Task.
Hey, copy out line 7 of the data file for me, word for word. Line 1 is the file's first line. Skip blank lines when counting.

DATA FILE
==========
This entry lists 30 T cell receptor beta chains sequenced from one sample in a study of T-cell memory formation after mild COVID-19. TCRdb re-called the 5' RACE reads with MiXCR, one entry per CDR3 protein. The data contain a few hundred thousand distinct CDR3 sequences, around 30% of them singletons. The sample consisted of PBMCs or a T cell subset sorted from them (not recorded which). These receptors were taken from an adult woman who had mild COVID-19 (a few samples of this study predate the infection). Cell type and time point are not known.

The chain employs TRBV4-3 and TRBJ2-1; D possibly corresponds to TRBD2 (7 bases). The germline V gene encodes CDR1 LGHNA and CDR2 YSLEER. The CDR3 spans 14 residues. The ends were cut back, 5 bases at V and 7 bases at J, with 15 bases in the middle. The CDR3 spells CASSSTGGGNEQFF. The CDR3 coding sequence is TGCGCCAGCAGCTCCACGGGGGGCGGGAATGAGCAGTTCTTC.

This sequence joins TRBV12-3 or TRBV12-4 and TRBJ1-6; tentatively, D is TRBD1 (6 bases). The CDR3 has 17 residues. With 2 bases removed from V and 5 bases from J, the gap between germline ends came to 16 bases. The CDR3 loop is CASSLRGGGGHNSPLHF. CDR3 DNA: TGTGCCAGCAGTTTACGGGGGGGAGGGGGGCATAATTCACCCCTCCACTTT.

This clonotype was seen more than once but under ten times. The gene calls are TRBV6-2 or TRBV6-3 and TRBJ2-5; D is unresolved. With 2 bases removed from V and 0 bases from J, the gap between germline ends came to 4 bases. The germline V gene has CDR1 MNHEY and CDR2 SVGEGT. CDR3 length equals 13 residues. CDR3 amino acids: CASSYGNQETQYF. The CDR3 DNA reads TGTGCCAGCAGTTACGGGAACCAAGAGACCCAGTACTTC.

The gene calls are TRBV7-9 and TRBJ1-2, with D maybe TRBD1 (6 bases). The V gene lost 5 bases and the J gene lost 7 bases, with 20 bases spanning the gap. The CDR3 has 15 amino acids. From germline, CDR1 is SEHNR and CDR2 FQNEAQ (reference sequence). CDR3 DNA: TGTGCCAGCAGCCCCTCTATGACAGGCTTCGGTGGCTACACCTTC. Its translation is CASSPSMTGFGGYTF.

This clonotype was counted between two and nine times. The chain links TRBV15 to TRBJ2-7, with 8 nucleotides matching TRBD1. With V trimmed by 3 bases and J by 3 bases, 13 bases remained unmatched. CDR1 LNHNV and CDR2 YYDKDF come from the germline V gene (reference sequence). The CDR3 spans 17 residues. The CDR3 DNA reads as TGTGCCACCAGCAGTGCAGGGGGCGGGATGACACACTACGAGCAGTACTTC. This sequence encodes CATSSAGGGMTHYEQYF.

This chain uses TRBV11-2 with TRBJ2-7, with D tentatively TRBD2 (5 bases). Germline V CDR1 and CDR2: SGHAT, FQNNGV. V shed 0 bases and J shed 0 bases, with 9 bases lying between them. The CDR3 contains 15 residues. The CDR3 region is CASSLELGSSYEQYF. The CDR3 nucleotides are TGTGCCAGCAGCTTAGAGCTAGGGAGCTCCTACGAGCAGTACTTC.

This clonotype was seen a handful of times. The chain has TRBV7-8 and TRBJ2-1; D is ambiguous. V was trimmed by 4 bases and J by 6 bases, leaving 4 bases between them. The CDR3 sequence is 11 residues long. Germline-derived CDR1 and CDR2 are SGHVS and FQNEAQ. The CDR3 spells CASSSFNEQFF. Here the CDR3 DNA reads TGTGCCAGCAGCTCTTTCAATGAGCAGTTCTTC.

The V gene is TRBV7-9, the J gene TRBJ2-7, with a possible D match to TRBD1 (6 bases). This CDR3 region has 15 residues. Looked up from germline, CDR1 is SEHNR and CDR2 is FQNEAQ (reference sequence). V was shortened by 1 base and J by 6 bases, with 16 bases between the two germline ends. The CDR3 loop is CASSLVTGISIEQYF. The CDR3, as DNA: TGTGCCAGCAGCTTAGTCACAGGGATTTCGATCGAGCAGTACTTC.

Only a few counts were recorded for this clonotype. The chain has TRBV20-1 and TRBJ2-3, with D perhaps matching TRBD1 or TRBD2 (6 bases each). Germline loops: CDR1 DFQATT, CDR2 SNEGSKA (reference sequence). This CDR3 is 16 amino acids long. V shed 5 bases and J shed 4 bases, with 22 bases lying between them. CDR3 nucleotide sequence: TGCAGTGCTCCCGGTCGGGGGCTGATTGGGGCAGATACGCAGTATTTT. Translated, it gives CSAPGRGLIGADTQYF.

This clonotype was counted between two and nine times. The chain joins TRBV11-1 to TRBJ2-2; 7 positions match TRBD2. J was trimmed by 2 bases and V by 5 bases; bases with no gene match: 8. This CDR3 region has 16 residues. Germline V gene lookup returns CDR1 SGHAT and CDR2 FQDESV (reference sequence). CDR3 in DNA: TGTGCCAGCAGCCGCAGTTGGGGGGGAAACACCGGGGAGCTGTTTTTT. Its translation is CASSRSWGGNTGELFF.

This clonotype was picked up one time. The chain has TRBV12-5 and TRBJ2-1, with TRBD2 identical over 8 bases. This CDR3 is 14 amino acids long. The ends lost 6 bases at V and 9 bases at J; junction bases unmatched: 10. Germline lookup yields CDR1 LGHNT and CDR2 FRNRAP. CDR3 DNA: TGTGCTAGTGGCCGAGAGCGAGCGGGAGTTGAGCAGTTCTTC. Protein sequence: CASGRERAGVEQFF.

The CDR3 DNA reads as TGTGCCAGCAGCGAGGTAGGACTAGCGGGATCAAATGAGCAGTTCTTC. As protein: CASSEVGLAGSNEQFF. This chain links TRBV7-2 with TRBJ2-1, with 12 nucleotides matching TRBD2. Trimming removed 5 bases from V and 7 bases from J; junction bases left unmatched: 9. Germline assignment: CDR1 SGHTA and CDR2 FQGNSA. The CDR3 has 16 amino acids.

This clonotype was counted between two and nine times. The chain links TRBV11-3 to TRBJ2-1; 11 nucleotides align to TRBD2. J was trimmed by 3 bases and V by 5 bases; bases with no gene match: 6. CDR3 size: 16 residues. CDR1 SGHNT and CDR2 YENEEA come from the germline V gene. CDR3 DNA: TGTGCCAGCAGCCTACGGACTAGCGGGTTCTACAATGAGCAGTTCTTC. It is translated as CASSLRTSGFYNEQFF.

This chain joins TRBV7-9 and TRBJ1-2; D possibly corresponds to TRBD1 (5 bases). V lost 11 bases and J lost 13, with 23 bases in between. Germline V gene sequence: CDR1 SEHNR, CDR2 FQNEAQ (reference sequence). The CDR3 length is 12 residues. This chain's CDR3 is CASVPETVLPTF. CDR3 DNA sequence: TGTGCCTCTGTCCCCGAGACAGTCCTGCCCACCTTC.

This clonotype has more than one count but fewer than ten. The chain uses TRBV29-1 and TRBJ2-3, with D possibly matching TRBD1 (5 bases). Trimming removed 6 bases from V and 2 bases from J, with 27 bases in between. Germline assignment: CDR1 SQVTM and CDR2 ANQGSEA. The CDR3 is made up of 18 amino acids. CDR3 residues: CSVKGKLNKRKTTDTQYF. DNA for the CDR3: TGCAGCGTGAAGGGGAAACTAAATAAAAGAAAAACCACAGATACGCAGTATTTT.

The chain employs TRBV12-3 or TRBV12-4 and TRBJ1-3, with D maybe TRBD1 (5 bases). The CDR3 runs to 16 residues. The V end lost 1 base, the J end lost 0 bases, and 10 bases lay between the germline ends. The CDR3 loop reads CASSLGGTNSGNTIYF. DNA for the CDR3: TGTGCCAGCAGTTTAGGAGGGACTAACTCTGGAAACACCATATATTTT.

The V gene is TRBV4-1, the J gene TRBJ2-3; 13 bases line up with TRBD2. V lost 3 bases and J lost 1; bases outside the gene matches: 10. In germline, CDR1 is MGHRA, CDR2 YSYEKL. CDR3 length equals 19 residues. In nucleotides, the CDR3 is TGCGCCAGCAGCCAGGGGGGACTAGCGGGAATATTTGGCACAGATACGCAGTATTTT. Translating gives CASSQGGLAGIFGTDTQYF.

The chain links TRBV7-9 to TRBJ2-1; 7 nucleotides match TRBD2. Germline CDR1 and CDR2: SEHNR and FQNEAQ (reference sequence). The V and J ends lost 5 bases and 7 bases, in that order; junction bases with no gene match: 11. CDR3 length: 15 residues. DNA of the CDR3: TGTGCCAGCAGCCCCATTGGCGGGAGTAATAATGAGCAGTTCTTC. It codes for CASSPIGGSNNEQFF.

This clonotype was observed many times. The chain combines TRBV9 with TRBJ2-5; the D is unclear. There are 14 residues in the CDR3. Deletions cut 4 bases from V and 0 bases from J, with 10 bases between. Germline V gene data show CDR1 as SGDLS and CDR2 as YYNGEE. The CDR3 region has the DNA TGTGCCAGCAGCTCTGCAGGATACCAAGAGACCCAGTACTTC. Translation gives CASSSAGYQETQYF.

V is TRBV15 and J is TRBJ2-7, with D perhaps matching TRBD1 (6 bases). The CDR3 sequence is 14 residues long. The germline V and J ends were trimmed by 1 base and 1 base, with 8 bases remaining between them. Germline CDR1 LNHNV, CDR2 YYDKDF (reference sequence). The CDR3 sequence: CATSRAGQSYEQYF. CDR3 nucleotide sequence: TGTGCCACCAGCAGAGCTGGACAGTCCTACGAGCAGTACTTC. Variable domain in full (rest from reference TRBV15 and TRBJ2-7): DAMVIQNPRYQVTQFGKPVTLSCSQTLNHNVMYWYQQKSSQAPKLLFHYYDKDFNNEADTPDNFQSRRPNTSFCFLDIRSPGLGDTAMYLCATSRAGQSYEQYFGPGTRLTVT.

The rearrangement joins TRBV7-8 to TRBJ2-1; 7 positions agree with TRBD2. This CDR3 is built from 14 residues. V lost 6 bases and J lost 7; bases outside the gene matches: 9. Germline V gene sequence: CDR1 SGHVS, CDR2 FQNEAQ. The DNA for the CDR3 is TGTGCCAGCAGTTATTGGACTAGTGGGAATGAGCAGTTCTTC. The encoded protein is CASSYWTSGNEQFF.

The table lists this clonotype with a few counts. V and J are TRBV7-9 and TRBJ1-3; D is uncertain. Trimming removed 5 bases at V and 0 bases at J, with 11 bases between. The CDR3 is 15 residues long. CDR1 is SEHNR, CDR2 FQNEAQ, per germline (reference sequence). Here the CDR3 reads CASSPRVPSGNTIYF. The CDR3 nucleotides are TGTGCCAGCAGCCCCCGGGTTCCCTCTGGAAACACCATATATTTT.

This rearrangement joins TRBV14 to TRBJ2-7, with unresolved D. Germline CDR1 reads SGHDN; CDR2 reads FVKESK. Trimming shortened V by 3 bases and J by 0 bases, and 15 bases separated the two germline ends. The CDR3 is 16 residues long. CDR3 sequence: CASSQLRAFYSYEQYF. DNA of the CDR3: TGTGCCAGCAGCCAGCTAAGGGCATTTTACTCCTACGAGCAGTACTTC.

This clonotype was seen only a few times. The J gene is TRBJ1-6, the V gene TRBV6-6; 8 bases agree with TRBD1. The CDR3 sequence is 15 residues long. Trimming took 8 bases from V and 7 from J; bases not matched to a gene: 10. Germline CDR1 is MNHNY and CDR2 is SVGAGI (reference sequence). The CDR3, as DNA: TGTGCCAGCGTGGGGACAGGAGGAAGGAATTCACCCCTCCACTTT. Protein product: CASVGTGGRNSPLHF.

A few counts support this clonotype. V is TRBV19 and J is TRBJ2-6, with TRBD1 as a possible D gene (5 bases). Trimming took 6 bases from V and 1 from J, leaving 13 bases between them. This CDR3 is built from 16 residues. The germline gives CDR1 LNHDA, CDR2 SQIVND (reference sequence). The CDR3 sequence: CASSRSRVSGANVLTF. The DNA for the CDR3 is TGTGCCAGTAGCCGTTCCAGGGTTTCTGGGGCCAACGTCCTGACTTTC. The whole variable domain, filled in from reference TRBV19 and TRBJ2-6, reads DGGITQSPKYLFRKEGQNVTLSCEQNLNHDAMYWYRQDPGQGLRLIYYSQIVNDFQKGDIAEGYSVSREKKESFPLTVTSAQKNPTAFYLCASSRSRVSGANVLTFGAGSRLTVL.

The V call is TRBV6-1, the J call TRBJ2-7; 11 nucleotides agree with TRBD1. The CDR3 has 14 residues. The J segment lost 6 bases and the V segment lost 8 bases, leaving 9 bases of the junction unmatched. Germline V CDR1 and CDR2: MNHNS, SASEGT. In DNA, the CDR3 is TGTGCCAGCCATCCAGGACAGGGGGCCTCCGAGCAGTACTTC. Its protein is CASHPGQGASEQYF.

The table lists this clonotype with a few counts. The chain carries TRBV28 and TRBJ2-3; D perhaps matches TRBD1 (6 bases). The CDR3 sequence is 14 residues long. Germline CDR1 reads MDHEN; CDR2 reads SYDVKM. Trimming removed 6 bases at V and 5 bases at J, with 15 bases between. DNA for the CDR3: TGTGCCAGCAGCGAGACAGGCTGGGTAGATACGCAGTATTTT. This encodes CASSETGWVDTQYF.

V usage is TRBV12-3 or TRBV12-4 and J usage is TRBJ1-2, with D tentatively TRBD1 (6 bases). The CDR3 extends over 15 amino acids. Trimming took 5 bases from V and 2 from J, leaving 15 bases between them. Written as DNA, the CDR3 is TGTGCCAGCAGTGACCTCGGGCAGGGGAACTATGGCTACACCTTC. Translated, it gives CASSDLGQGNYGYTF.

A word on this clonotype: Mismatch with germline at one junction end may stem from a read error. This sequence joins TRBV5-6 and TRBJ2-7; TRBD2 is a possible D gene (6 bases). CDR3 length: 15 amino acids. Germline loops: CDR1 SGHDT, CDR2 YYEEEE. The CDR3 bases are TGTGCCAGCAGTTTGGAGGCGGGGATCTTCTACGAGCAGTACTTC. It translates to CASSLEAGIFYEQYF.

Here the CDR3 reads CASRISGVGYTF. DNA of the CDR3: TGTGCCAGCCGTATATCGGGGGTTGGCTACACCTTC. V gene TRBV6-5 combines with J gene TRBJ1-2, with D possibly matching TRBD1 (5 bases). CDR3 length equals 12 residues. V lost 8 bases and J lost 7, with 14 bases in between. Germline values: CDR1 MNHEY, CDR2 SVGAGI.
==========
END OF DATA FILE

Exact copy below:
This chain uses TRBV11-2 with TRBJ2-7, with D tentatively TRBD2 (5 bases). Germline V CDR1 and CDR2: SGHAT, FQNNGV. V shed 0 bases and J shed 0 bases, with 9 bases lying between them. The CDR3 contains 15 residues. The CDR3 region is CASSLELGSSYEQYF. The CDR3 nucleotides are TGTGCCAGCAGCTTAGAGCTAGGGAGCTCCTACGAGCAGTACTTC.